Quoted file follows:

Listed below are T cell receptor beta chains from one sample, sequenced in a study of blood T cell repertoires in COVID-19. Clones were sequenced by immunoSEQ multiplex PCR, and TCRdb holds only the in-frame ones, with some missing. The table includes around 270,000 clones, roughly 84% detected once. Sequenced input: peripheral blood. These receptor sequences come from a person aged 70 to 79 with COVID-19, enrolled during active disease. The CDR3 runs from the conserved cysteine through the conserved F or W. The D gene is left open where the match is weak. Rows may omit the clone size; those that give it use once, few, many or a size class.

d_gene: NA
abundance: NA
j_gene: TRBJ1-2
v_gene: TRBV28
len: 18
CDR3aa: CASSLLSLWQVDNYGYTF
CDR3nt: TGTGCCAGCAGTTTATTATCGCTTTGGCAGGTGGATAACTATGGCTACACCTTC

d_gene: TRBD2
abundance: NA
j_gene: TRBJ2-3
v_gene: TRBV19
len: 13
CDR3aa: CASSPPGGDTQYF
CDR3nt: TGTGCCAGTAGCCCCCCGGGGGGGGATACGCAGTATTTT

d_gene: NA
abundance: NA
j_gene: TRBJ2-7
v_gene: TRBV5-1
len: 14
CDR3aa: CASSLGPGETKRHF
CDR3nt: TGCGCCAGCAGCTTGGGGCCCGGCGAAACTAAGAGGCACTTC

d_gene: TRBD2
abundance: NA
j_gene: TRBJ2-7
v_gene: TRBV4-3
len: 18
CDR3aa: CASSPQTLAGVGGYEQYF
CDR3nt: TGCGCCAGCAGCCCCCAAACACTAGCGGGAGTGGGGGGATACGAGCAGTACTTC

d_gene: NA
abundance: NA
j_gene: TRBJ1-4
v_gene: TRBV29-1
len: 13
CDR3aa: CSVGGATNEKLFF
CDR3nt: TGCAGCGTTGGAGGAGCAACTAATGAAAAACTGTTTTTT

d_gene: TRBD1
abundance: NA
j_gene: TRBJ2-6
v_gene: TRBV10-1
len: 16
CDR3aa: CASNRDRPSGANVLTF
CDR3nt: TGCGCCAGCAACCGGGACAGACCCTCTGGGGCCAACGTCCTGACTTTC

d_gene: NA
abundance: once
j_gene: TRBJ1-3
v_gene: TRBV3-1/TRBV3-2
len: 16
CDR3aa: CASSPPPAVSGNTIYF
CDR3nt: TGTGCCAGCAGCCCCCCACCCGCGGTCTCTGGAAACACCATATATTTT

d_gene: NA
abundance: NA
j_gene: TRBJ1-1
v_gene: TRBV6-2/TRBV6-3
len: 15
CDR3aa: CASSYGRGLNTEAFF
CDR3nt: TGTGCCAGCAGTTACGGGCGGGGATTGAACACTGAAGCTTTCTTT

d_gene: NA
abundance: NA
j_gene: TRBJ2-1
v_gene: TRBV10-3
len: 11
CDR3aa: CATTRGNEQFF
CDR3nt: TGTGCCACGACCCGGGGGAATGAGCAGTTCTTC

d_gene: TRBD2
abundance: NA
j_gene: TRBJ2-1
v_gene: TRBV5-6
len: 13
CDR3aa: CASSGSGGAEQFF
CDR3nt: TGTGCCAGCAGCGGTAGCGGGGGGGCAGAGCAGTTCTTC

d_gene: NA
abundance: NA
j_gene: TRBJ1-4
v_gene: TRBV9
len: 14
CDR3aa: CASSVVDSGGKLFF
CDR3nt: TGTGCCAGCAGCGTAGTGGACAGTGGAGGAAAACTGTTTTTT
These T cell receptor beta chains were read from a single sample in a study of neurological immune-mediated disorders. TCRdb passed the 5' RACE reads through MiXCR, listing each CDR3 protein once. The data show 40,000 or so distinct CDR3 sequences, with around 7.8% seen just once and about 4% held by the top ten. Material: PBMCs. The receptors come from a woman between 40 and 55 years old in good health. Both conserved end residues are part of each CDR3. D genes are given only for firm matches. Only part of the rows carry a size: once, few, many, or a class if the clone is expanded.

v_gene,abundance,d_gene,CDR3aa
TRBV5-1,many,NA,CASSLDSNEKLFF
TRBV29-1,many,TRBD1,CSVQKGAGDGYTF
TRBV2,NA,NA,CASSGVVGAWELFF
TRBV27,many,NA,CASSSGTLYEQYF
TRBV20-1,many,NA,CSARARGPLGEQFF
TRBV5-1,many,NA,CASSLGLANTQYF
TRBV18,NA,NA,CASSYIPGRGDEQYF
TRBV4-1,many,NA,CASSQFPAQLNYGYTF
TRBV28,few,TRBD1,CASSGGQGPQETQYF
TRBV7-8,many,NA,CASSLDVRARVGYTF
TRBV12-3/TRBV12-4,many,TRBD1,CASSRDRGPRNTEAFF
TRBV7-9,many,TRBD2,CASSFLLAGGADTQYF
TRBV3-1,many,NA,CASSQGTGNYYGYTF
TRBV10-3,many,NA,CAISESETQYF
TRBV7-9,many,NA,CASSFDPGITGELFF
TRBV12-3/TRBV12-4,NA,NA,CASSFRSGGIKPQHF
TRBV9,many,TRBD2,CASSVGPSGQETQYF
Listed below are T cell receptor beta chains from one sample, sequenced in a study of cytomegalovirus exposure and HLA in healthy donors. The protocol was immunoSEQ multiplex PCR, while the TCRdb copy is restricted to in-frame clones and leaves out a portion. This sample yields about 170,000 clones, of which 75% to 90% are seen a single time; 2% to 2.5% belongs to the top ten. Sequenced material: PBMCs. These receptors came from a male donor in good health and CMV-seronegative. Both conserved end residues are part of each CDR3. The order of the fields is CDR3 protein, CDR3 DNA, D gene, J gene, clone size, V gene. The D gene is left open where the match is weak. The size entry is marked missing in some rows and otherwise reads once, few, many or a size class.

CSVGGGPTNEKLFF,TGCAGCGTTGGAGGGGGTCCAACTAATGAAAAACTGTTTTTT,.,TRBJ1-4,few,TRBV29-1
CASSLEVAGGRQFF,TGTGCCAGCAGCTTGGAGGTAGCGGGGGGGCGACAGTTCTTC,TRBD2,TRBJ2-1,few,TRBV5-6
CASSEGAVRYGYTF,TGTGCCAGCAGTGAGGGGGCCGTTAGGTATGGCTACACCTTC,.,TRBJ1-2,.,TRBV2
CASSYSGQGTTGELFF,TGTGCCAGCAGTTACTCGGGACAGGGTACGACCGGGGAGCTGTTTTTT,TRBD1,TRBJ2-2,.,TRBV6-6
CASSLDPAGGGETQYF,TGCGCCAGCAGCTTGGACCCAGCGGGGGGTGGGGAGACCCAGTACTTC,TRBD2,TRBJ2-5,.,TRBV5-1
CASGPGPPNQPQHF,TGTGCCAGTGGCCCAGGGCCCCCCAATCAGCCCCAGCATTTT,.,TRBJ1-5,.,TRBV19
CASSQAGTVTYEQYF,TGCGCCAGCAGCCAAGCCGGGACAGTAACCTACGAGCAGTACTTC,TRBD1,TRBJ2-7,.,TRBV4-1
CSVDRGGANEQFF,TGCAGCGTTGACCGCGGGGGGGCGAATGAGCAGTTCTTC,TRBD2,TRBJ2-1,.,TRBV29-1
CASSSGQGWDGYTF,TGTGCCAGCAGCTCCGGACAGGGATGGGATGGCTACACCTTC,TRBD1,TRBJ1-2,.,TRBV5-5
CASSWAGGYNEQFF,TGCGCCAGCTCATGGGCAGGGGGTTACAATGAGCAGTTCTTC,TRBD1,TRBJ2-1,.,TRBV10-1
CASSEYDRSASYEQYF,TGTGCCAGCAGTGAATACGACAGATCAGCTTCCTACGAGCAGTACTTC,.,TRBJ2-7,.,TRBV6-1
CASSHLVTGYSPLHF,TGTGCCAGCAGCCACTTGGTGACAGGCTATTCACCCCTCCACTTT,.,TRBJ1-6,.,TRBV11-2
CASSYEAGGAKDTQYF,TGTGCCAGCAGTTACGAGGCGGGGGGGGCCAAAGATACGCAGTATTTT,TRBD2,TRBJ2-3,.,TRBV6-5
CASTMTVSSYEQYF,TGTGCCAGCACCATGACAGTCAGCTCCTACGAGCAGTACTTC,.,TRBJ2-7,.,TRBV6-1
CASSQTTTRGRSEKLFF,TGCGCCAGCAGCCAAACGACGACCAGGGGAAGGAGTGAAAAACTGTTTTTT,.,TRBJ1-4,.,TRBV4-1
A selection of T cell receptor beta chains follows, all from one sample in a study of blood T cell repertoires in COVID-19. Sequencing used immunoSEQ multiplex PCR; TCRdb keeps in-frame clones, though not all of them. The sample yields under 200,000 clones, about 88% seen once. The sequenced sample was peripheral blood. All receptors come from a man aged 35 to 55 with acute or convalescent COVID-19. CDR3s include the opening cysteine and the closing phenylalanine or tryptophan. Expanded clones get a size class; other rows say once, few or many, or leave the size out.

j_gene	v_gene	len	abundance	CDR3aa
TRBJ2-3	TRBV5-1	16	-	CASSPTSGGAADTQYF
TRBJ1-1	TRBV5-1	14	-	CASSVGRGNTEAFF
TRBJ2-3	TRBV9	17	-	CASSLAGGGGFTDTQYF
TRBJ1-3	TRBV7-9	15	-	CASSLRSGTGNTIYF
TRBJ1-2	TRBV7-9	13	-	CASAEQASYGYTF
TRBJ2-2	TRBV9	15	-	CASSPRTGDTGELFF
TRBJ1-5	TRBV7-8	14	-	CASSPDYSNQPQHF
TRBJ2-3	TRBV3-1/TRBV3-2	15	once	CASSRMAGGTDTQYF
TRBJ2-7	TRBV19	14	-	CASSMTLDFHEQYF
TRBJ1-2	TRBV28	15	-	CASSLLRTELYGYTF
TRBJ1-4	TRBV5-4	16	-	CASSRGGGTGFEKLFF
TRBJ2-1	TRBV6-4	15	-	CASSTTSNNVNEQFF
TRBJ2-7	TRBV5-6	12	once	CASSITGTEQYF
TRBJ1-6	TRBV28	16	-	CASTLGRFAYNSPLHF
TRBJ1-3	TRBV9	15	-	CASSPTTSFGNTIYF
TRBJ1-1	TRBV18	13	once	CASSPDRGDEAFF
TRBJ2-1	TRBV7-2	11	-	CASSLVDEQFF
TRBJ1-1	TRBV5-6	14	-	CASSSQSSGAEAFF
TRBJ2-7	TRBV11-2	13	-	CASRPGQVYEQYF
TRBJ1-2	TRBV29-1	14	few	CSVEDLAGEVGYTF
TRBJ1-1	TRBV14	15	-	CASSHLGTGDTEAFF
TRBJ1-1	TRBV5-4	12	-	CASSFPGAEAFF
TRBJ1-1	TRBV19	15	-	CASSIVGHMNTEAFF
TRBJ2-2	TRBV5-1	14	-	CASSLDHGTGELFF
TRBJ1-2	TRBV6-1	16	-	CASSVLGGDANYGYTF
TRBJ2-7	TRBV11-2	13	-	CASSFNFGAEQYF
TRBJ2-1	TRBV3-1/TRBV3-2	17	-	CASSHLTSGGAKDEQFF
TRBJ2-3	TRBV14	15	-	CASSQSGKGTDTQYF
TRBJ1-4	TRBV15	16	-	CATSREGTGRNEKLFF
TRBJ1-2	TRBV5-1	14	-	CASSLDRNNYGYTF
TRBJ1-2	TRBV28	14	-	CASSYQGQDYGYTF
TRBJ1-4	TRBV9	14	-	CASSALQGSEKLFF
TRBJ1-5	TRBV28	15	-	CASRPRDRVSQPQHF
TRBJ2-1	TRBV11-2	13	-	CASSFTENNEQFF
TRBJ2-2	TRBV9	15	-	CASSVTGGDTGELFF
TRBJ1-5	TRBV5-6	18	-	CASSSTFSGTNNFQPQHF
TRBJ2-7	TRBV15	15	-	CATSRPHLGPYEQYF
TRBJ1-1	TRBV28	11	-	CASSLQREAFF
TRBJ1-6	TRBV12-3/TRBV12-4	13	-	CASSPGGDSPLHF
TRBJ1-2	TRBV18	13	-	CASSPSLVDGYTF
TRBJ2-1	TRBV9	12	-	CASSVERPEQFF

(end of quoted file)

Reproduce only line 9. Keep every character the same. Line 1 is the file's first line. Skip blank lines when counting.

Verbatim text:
d_gene: TRBD2